About a third of workers say they are rethinking their retirement plans due to the pandemic and of those, twice as many are thinking of delaying it versus those thinking of advancing it, says a report from the TransAmerica Center for Retirement Studies.
The report found different impacts due to the pandemic among the four generations that now make up the large majority of current workers—in declining age ranges, Baby Boomers, Generation X, Millennials and Generation Z. For example, the latter two are much more likely to say their financial situation has been negatively impacted, both 58 percent, compared with 46 percent for Generation X and only 34 percent for Baby Boomers. There was a similar pattern regarding whether they had had to make adjustments in their lifestyles due to the pandemic.
Meanwhile, retirement confidence has remained the same for majorities in each age group—and increasing from 60 percent among the youngest to 76 percent for the oldest—and of the rest, only slightly more said their confidence has declined versus improved.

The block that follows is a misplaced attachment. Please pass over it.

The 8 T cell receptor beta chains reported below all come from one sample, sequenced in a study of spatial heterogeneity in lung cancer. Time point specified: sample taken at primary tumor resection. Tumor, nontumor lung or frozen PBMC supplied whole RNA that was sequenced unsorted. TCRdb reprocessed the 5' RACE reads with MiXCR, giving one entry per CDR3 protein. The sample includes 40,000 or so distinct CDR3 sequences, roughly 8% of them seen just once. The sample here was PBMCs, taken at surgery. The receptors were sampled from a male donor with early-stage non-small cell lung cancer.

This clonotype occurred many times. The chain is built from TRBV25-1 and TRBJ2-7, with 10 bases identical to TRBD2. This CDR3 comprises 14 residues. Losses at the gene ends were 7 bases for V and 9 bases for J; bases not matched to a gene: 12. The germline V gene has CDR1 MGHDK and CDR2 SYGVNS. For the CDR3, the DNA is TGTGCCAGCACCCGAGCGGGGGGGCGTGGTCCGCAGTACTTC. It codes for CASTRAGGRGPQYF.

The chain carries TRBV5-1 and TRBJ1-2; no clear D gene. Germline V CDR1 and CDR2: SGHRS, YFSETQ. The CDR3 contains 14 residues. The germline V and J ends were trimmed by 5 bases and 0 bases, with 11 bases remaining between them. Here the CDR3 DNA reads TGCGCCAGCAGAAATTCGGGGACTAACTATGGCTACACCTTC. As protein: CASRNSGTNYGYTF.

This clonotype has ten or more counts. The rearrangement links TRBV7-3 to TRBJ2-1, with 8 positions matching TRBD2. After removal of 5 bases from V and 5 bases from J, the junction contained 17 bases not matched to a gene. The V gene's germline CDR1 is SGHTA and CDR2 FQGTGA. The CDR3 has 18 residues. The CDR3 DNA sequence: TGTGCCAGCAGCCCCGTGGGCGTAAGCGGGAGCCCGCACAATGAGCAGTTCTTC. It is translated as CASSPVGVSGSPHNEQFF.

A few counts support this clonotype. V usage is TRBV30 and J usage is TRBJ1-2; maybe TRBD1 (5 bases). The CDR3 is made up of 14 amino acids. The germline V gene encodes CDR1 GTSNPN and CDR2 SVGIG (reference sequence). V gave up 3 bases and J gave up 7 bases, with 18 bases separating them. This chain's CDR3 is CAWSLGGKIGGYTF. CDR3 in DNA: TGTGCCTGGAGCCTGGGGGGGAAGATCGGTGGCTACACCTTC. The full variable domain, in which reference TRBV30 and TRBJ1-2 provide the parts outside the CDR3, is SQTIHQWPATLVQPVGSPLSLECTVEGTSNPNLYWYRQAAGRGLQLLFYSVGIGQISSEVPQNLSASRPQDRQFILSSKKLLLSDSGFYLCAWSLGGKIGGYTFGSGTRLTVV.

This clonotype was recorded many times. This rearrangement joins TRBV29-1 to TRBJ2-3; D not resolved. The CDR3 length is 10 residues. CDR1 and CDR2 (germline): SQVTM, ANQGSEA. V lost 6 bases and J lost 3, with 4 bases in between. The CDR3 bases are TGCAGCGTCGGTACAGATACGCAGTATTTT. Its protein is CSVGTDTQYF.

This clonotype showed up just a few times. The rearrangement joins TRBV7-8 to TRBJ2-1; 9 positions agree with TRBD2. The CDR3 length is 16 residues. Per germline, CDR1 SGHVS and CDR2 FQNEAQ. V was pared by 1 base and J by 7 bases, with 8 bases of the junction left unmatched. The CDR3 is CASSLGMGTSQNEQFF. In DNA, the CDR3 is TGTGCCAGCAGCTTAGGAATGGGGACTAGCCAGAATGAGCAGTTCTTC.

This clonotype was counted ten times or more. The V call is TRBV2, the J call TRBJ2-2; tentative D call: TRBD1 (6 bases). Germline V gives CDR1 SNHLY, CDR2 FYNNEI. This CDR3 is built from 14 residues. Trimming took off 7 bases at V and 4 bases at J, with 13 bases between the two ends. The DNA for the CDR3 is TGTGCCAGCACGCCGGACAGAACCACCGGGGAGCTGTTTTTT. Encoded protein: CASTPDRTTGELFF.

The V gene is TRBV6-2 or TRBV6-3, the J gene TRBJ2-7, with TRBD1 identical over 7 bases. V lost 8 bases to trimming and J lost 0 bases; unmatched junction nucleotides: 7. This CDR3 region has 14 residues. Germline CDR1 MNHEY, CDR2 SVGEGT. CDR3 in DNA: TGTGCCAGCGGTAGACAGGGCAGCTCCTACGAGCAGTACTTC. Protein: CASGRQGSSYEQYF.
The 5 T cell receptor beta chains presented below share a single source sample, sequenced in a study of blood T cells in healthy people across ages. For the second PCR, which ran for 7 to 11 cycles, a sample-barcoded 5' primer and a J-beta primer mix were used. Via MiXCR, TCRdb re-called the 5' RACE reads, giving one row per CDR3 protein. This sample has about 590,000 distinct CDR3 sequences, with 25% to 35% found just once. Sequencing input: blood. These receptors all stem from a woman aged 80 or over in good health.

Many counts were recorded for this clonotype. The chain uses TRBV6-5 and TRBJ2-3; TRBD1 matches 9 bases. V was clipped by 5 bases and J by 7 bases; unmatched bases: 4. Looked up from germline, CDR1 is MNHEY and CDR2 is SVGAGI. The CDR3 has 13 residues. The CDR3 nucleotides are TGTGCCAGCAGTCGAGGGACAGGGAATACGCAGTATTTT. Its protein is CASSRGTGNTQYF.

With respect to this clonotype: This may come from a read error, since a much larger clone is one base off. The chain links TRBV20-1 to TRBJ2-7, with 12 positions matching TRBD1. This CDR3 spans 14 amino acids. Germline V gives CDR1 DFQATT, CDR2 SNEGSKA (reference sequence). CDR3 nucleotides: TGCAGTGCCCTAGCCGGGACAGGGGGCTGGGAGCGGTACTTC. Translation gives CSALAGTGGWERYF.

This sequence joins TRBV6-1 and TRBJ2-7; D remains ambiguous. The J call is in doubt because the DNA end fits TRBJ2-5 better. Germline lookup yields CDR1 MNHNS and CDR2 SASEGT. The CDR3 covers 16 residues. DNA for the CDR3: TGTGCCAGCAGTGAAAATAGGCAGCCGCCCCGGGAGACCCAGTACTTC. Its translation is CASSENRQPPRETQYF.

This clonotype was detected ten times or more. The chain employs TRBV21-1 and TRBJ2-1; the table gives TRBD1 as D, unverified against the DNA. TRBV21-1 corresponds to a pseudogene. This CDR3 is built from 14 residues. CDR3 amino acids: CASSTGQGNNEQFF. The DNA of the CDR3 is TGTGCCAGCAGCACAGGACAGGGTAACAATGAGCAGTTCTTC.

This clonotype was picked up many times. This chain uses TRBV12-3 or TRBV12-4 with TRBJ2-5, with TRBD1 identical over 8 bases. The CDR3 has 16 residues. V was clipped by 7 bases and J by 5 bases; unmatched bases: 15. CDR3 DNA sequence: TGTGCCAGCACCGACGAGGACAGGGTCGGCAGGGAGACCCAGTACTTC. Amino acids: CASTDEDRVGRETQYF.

Among the generations, Millennials were the most likely to say their retirement plans have changed, with 28 percent saying they now expect to retire later, compared with a range of 15-19 percent for the other three.
However, overall, expectations of working past age 65 or never retiring increase with age. “More than seven in 10 Baby Boomers (72 percent) either expect to or are already working past age 65 or do not plan to retire, compared with 51 percent of Generation X, 37 percent of Millennials, and 36 percent of Generation Z. In contrast, approximately four in 10 Generation Z and Millennials (40 percent and 39 percent, respectively) plan to retire before age 65. Approximately one in eight workers across generations do not plan to retire,” it said.